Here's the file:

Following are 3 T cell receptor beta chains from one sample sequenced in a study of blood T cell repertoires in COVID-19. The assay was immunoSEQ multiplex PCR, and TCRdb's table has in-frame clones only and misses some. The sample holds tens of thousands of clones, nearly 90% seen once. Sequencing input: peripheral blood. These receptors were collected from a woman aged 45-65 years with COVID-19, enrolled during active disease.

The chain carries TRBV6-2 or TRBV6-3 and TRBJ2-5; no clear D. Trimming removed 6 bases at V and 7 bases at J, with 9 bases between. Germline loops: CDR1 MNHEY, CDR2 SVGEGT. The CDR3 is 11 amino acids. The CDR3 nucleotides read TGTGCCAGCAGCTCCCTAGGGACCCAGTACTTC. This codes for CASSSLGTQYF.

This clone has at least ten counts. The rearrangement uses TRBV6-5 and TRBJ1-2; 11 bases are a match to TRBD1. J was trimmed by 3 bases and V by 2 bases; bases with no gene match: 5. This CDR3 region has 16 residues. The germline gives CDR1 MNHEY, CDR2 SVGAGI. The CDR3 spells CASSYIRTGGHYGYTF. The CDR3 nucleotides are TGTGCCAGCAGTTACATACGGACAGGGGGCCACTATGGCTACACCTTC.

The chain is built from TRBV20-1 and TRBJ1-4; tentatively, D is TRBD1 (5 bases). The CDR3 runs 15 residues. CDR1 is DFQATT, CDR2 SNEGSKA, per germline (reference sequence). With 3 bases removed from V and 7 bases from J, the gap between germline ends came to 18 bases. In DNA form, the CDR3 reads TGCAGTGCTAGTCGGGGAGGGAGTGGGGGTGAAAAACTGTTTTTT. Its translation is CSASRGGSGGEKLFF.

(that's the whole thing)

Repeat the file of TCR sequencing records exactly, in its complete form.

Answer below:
Following are 3 T cell receptor beta chains from one sample sequenced in a study of blood T cell repertoires in COVID-19. The assay was immunoSEQ multiplex PCR, and TCRdb's table has in-frame clones only and misses some. The sample holds tens of thousands of clones, nearly 90% seen once. Sequencing input: peripheral blood. These receptors were collected from a woman aged 45-65 years with COVID-19, enrolled during active disease.

The chain carries TRBV6-2 or TRBV6-3 and TRBJ2-5; no clear D. Trimming removed 6 bases at V and 7 bases at J, with 9 bases between. Germline loops: CDR1 MNHEY, CDR2 SVGEGT. The CDR3 is 11 amino acids. The CDR3 nucleotides read TGTGCCAGCAGCTCCCTAGGGACCCAGTACTTC. This codes for CASSSLGTQYF.

This clone has at least ten counts. The rearrangement uses TRBV6-5 and TRBJ1-2; 11 bases are a match to TRBD1. J was trimmed by 3 bases and V by 2 bases; bases with no gene match: 5. This CDR3 region has 16 residues. The germline gives CDR1 MNHEY, CDR2 SVGAGI. The CDR3 spells CASSYIRTGGHYGYTF. The CDR3 nucleotides are TGTGCCAGCAGTTACATACGGACAGGGGGCCACTATGGCTACACCTTC.

The chain is built from TRBV20-1 and TRBJ1-4; tentatively, D is TRBD1 (5 bases). The CDR3 runs 15 residues. CDR1 is DFQATT, CDR2 SNEGSKA, per germline (reference sequence). With 3 bases removed from V and 7 bases from J, the gap between germline ends came to 18 bases. In DNA form, the CDR3 reads TGCAGTGCTAGTCGGGGAGGGAGTGGGGGTGAAAAACTGTTTTTT. Its translation is CSASRGGSGGEKLFF.